European Union refuses visas to Council of Europe's Palestinian guests

12 April 2006

European Union refuses visas to Council of Europe's Palestinian guests

“A serious breach of the right of Europe's oldest human rights organisation to invite people who could do useful work for us.” This was SP Senator Tiny Kox's description of the refusal by the European Union of a visa to the Palestinian parliamentary delegation invited to a meeting of the Council of Europe. The delegation would have participated in a tripartite forum of Israeli, Palestinian and European parliamentarians by means of which the Council of Europe intended to offer its support to restarting the currently stalled peace process.

Tiny Kox in his role as an observer at the Palestinian elections, January 2006Tiny Kox in his role as an observer at the Palestinian elections, January 2006

Senator Kox, a member of the Netherlands' delegation to the Parliamentary Assembly of the Council of Europe (PACE), was speaking before an Assembly at which European Commission President José Baroso was in attendance, as were the prime ministers of EU member states Austria and Luxembourg as well as applicant for accession Romania. Mr Barroso noted that it was not the Commission but rather the member states who were responsible for refusing the visa. He had, however, supported Monday's decision by the European Union to sever relations wiith the new Palestinian government and to suspend financial support. PACE Chairman, Senator René van der Linden of the CDA (Christian Democrats) assured Kox that an enquiry would be conducted into events surrounding the refused visas.

Senator Kox said that the EU's severing of relations with the Palestinian government sent a very bad message to all Palestinians who had turned out to vote in January's parliamentary elections. These had been, according to the Council of Europe itself, free and fair, and indeed an example which certain European countries might do well to heed. Kox, himself an observer for the Council of Europe at the elections, said that the beraking of relations showed a lack of respect for their result on the part of the European Union. He called on his colleagues in the Assembly to use their positions in their national parliaments to resist what he called this ‘powerplay’ by the EU. It would, he said, lead to isolation and confrontation rather than to peace. Before the peace process could restart both the Israeli and Palestinian governments would have to have the courage to take some difficult decisions, including accepting international resolutions and verdicts and the cessation of violence by both sides.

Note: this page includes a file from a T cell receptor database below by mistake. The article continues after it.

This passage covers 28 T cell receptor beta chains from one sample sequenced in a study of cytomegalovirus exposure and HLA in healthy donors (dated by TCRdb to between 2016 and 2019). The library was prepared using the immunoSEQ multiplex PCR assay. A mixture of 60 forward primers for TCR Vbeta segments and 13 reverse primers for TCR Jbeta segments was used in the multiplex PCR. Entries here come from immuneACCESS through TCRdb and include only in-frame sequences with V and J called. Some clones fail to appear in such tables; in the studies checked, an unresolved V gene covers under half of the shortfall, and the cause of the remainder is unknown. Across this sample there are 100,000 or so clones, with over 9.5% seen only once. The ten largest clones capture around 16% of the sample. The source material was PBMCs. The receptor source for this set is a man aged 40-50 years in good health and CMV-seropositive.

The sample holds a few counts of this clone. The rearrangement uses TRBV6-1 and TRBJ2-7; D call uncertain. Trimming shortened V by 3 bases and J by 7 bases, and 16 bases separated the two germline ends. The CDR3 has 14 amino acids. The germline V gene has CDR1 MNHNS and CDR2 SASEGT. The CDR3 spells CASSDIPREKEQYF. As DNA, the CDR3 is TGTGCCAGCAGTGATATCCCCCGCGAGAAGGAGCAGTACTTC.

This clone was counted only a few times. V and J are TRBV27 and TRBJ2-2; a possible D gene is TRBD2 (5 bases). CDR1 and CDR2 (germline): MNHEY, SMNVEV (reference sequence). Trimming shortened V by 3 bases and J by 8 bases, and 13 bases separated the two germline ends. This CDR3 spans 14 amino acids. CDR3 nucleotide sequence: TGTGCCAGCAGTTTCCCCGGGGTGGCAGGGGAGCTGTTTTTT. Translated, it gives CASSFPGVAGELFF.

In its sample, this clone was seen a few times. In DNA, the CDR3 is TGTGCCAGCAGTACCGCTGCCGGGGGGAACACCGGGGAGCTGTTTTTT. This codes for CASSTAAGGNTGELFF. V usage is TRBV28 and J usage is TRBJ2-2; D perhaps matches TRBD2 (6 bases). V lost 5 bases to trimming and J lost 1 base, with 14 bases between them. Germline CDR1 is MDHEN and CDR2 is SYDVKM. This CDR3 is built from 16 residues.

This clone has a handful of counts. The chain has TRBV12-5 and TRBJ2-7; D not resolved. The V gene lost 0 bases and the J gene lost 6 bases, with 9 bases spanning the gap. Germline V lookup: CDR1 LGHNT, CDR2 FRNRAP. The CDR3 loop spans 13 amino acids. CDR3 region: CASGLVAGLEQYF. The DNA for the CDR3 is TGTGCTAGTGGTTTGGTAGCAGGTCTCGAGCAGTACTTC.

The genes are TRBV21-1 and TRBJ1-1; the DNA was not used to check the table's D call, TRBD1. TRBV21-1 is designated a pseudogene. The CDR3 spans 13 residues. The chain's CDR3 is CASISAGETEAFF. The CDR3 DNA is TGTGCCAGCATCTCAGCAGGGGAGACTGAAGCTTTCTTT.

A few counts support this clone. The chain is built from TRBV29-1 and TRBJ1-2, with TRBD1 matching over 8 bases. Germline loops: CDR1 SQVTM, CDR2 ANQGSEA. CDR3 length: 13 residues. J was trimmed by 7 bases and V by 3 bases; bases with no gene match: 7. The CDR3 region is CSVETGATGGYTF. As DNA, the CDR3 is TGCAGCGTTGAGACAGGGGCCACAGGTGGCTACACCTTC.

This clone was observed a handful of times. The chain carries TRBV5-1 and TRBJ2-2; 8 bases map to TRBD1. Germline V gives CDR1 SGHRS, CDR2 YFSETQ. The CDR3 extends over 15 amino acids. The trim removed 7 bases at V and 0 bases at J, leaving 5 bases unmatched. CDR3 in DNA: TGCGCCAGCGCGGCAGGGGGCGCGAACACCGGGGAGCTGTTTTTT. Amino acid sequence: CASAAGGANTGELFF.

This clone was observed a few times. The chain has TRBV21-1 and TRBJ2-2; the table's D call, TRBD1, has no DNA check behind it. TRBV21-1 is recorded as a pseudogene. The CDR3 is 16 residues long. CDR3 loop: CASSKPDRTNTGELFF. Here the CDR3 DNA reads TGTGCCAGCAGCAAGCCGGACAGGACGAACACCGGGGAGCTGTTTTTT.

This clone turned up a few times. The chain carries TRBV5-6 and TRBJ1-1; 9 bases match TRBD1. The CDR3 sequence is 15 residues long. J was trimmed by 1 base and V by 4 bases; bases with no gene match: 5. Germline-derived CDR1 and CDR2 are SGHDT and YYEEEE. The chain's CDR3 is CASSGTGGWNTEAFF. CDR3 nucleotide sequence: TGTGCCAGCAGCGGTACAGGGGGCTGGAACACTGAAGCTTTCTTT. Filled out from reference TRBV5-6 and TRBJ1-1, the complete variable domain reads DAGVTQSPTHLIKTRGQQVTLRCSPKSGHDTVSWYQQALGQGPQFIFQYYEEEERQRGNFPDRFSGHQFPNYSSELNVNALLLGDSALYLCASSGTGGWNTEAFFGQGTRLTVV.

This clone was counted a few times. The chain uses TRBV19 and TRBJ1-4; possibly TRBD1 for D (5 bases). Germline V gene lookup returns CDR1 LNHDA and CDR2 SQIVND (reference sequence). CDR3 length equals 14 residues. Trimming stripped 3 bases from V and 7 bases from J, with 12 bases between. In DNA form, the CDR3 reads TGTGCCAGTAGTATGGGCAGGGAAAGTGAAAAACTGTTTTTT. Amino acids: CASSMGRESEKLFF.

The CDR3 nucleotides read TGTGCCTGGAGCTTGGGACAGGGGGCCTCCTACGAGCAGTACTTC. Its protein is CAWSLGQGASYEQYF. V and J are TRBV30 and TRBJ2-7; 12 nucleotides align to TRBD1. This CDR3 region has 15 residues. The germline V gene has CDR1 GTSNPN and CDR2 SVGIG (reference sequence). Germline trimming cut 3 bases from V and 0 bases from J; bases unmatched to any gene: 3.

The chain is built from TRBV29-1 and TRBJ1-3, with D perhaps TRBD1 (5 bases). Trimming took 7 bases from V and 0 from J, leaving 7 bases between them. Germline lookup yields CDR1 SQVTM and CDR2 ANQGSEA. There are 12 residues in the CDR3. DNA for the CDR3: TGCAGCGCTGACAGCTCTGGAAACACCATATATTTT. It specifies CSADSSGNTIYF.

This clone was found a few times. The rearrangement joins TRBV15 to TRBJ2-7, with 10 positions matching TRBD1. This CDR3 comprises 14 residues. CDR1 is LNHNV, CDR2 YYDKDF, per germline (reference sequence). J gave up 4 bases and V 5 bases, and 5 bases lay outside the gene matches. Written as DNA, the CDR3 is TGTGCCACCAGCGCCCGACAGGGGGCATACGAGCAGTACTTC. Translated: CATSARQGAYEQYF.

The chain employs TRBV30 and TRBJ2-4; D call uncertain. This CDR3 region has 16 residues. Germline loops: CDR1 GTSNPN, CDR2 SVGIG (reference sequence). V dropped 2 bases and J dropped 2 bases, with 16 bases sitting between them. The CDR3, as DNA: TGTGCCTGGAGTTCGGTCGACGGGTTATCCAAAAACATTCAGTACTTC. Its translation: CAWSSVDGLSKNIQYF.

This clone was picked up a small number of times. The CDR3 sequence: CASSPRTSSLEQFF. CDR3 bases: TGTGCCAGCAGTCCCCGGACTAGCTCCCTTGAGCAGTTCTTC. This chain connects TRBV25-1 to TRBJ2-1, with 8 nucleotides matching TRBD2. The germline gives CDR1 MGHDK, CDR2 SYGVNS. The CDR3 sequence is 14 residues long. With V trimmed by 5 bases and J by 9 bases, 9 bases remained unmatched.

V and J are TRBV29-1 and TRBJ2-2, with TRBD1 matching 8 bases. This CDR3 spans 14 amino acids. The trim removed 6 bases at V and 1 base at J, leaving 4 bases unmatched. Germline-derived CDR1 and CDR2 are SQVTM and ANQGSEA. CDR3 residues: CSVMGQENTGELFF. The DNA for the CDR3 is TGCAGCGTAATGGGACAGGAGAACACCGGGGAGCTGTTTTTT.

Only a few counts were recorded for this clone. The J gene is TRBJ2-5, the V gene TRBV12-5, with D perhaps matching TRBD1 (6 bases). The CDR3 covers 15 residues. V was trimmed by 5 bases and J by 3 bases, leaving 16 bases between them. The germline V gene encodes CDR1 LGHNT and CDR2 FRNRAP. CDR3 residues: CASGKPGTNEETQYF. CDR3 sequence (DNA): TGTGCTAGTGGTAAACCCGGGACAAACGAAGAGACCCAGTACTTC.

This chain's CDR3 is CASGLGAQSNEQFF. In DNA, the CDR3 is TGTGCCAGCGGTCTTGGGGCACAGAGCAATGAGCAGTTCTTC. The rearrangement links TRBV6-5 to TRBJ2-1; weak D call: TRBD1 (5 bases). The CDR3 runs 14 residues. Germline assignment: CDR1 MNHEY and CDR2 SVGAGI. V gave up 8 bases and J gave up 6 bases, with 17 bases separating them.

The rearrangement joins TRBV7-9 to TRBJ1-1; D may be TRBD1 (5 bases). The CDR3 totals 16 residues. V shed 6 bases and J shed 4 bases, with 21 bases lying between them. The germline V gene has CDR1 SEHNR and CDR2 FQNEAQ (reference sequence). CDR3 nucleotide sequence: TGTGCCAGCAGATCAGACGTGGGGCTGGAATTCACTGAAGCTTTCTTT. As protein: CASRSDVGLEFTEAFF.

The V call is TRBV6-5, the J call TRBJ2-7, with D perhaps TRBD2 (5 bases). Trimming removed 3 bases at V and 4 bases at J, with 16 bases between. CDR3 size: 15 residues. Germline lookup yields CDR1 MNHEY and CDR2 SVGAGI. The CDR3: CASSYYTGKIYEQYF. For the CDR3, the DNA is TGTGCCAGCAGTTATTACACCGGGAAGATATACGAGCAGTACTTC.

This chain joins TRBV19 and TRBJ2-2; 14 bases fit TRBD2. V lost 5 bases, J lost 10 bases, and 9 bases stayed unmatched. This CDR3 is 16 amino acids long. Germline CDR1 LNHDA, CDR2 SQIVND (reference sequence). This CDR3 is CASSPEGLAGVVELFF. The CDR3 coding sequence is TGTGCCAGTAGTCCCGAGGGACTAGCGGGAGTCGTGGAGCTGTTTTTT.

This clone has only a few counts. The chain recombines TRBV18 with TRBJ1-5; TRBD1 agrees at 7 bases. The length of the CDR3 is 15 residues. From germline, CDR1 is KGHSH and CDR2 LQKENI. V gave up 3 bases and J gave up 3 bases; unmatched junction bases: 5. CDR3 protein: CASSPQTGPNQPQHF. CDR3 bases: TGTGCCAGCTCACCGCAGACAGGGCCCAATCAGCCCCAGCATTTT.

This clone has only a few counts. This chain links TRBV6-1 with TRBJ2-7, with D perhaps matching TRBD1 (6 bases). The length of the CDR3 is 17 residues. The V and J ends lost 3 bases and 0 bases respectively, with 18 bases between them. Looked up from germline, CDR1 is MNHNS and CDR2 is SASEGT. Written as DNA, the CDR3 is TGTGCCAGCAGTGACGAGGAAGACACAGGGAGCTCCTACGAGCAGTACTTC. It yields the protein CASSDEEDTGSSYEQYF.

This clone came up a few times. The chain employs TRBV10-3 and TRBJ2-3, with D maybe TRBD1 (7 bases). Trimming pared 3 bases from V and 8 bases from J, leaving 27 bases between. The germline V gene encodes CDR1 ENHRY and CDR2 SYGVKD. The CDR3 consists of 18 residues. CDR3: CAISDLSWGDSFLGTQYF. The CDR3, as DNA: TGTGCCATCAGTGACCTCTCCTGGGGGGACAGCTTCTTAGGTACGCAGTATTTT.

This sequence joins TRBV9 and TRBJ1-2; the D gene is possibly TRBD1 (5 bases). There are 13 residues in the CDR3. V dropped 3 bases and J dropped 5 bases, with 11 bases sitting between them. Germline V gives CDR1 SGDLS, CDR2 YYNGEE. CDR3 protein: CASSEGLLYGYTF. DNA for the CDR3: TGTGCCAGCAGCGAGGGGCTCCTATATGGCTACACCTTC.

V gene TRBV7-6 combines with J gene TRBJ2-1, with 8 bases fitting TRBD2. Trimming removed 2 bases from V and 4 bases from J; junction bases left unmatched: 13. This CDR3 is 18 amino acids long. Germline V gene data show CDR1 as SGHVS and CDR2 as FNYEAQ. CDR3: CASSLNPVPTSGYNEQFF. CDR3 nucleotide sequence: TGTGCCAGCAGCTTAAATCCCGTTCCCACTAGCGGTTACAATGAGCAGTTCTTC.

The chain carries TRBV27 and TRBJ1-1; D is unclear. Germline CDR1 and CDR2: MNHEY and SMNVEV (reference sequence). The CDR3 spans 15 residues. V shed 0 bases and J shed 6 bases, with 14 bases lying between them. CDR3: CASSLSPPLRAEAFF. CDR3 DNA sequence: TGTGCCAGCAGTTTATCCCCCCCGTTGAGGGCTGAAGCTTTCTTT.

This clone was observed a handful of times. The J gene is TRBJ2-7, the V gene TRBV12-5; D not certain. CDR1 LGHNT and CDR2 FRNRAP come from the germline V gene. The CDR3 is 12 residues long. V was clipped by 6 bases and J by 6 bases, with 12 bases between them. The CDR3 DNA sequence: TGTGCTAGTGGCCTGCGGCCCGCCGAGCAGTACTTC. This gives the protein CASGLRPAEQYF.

The Israeli delegation, which was present, supported the EU's hard line, however. Spokesman Michael Eitan, a member of the Knesset for Likud, said, much to the Assembly's disaapointment, that he was giving up his place on the tripartite forum, to which he had previously committed himself. Council of Europe Rapporteur for the issue, Mikhail Margelov, a member of Russia's Duma, proposed that nevertheless attempts be made to bring the two sides to the negotiating table as soon as possible. He listed a number of opposing parties in various conflicts who had eventually sat down together under the aegis of the Council of Europe: Russians and Georgians, Armenians and Azeris, different factions of Tchetchens, Greek- and Turkish-Cypriots. Mr Margelov found broad support for this proposal from across the Assembly.

A proposal from conservative groups in the Assembly to impose additional conditions on the Palestinian delegation following Hamas's election victory was defeated by a large majority which included the vote of Senator Kox, who said, “We have as an Assembly invited the Palestinian Parliament to send a delegation. We should not be concerning ourselves with its composition. We must respect the Palestinian population's electoral decision.”

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